It’s a Sunday morning and we’ve logged onto Zoom for “Using Color With the Figure,” taught by Laura Shabott and Alana Barrett, via the Provincetown Art Association and Museum. Introducing ourselves, we each name our favorite colors. Mine, I say, is, and always has been, red. That, Shabott said, was “a very red thing to say.”
I’ll admit to a certain obstinacy, at least when it comes to art. Growing up, I took classes at PAAM and Castle Hill. But I haven’t drawn or painted since high school. The reason, I think, is that I found making music to be less frustrating. Music is ephemeral, but making art feels too permanent. I would look back at something I had created and not like it anymore.
Maybe Shabott and Barrett’s class would adjust my attitude. I first learned about Shabott by writing an article about her for the Independent. She sees herself as part of Hans Hofmann’s lineage, through her teacher Robert Henry, and the class is offered to “artists who want to learn
Hofmann’s push/pull theory.”
I had to dig through my closet for supplies. Behind Halloween costumes and defunct science experiments, I found some old paintings that my parents had salvaged from the garbage can, as well as crusted-over acrylics, brushes, pencils, and oil pastels.
Because we don’t have good internet at home (curse you, Comcast) I took the class at my parents’ office in Wellfleet. I never found my easel, so I balanced one of those supersized clipboards on a chair. Then I just gave up and painted on the floor.
I took comfort in the fact that several of the other participants considered themselves “recovered” artists — one even used to be a musician. Shabott said that, once you are an artist, “you have it for life — it’s in your DNA.”
The first prompt was a three-minute warm-up. The model — a live nude who, yes, had her own Zoom screen — did three one-minute poses. We drew in charcoal — though I used pencil because I’d forgotten mine — then rubbed out parts, layering subsequent drawings on top of each other.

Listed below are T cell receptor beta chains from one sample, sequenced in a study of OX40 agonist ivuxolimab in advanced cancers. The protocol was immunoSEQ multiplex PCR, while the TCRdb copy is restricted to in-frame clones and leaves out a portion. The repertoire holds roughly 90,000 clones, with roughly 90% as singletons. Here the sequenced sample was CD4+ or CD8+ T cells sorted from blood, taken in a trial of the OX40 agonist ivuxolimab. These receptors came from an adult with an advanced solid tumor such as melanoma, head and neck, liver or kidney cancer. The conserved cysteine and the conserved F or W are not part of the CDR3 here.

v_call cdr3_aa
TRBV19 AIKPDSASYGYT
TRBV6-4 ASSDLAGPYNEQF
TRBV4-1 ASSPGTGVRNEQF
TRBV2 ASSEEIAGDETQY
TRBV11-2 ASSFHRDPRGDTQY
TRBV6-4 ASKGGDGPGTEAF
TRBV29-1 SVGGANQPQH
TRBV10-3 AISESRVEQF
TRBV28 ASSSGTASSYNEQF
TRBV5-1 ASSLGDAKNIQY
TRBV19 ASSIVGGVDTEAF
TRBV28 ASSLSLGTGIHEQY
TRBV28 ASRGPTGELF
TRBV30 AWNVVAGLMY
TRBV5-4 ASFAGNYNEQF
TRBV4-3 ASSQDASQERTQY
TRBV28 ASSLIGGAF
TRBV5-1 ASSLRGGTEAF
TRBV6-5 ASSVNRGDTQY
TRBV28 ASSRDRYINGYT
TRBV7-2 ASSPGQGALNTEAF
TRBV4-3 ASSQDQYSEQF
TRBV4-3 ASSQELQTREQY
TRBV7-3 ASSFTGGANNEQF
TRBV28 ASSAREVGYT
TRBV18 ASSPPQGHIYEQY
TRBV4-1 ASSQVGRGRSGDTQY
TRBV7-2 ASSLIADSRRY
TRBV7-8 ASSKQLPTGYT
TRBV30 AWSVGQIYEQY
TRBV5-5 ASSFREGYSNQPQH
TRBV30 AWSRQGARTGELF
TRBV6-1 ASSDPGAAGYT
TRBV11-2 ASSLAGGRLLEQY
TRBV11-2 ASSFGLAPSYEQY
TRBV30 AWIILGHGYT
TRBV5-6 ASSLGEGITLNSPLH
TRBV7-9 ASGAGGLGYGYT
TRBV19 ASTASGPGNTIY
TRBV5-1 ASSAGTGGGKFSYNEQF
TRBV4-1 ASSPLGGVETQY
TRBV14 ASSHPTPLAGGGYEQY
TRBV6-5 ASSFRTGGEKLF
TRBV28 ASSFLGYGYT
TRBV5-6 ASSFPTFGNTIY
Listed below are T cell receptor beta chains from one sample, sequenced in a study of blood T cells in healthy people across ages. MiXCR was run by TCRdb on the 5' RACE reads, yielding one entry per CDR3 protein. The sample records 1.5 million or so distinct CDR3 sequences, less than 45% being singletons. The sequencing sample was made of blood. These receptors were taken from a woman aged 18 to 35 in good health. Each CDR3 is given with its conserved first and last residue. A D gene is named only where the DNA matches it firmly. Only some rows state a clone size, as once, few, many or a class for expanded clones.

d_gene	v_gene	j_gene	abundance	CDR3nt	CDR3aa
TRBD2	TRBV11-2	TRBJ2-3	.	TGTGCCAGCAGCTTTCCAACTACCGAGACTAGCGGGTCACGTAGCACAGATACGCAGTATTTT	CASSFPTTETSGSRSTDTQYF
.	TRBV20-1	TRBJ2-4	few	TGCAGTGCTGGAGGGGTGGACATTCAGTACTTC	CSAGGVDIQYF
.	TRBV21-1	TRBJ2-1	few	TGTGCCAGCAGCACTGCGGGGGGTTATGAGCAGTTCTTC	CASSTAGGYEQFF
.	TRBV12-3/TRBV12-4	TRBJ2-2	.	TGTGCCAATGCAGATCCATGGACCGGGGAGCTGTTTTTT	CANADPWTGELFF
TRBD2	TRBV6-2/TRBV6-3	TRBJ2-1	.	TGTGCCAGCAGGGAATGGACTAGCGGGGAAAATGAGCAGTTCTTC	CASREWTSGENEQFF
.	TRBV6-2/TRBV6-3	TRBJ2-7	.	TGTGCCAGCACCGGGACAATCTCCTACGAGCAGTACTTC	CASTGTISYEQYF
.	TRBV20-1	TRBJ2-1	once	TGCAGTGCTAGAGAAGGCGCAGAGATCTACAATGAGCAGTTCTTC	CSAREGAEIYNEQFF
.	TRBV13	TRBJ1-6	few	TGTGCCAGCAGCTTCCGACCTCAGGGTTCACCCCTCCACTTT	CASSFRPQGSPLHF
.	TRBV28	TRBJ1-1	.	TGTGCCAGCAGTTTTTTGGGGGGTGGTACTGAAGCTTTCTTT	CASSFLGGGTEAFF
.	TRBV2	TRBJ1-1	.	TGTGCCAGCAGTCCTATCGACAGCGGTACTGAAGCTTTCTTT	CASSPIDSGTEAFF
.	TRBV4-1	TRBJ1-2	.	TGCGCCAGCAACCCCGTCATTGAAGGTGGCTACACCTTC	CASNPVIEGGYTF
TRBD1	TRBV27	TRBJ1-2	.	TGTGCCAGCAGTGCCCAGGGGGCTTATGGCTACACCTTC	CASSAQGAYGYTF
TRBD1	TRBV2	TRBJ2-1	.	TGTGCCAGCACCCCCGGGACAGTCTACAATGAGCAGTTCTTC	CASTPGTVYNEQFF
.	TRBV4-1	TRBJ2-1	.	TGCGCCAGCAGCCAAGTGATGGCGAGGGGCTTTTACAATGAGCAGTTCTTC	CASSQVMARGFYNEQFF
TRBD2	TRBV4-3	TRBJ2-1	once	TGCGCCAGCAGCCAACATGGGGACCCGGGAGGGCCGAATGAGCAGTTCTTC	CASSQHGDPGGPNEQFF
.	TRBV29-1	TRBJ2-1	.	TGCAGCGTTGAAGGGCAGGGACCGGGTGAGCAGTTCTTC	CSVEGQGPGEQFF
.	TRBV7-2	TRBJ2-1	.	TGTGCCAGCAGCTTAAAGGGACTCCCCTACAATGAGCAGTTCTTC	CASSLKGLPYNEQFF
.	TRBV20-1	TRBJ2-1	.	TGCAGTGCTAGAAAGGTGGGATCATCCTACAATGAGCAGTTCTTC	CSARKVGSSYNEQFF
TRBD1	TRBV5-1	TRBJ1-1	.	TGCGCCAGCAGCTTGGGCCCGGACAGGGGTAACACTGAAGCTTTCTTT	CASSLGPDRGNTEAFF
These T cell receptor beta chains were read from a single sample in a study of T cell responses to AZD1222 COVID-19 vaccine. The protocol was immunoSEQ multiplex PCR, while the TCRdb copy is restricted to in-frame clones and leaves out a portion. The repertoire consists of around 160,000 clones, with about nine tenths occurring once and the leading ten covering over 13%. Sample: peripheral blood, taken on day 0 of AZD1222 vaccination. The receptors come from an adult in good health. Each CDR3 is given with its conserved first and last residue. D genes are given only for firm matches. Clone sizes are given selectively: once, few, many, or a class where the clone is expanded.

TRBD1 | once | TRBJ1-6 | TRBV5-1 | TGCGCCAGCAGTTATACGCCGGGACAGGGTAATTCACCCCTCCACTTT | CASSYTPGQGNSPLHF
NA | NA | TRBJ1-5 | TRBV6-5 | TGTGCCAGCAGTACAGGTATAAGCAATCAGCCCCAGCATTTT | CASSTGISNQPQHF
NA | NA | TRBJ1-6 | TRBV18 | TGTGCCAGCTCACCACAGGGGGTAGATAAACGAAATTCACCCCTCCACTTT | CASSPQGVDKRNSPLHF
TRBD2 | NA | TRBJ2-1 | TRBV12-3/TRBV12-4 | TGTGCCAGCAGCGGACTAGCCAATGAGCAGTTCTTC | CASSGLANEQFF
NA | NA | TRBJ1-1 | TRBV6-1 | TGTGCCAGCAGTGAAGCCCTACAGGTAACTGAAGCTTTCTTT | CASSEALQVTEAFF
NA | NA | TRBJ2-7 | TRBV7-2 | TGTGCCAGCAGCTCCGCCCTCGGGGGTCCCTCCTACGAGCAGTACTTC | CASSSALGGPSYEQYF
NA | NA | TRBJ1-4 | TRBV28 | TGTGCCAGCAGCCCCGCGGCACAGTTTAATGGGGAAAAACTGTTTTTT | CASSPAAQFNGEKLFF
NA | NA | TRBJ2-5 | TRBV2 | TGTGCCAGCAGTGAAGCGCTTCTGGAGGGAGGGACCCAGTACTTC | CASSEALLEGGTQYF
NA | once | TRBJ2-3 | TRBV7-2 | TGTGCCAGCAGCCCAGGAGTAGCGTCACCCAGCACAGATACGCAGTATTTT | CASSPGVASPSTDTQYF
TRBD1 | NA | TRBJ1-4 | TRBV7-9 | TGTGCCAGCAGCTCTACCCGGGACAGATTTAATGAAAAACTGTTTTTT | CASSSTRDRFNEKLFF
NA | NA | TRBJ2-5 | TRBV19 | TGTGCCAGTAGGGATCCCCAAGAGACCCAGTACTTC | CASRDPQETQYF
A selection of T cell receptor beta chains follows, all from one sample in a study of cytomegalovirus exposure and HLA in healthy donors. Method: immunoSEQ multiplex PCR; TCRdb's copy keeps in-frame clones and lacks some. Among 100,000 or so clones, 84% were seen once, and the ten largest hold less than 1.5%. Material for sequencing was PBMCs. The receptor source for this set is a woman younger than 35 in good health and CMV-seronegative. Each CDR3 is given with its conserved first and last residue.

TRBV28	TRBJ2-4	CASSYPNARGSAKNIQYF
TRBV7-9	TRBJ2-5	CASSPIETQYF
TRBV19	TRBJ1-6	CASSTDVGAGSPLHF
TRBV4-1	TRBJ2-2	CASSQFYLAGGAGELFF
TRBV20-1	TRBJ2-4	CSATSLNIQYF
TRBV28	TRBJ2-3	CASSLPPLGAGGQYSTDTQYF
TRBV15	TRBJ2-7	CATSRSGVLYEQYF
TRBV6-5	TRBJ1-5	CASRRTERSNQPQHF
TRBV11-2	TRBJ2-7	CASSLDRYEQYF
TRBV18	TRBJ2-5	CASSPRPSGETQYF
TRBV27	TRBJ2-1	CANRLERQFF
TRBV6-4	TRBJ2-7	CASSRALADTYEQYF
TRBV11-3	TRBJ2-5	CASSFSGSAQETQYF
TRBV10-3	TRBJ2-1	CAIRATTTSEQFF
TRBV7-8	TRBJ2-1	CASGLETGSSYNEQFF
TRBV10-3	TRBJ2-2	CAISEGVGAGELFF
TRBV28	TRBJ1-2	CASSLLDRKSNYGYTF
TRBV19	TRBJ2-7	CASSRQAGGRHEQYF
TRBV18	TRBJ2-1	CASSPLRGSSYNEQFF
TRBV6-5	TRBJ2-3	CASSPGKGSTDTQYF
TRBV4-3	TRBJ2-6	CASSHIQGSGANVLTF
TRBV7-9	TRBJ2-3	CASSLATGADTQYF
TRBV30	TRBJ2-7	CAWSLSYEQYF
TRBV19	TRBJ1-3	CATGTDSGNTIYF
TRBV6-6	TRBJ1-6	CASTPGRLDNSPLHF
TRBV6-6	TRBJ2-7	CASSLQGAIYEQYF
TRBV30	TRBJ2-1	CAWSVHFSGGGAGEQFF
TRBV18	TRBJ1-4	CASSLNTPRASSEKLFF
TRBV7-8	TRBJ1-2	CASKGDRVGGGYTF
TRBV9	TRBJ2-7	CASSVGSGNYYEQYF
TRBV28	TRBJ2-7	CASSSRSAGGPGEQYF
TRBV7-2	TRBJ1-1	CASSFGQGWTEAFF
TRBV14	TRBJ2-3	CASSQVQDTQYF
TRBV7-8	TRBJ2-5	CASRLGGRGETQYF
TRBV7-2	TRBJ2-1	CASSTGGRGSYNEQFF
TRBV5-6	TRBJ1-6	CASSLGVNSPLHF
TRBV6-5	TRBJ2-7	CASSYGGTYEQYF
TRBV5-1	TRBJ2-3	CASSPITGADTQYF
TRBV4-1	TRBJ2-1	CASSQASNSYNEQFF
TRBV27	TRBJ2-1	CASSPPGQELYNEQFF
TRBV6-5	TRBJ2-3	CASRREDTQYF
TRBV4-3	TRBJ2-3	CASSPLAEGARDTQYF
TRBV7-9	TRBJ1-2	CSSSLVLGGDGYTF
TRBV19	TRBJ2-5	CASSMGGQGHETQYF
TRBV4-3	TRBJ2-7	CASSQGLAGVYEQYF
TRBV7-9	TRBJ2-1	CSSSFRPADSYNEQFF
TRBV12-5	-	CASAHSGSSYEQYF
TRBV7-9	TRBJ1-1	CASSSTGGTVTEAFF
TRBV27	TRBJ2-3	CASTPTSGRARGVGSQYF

In between the prompts, we shared our work with the group by snapping a picture. This social pressure forced me to actually finish my pieces, instead of tearing them up — my usual urge.
During critiques, the artist was not supposed to say anything. This was hard for me — I’m very self-critical. How does the artist use line, form, and color? Does the blue seem to come forward, or does it recede? I listened.
The second prompt was a 20-minute exercise. Draw in charcoal or pencil, rip up the drawing, reconstruct it, then paint over it using a maximum of three colors. I realized, with much disappointment, that my red paint tube was dried out, so I used magenta instead.
“Make a problem for yourself,” our teachers suggested, opening up a 30-minute “freestyle” exercise. We might, say, employ only the color green, or use an enormous piece of paper, or make the figure look like sand dunes.
I had no trouble making problems for myself. I started painting, but my piece was terrible from the start. I threw it aside and started again. My second painting was just as bad.
With three minutes to spare, I decided to cut up my paintings (which weren’t even fully dry) and make a collage. I was on my hands and knees smearing paint all over the floor (and thankful the landlord is an artist). One minute left. I reassembled my pieces on a fresh piece of paper. There was no time to tape them down, but I took a picture. To my surprise, it looked pretty good.
People were so kind: “I love your composition,” someone said. And then, even though my piece was devoid of red, “Your colors really pop.”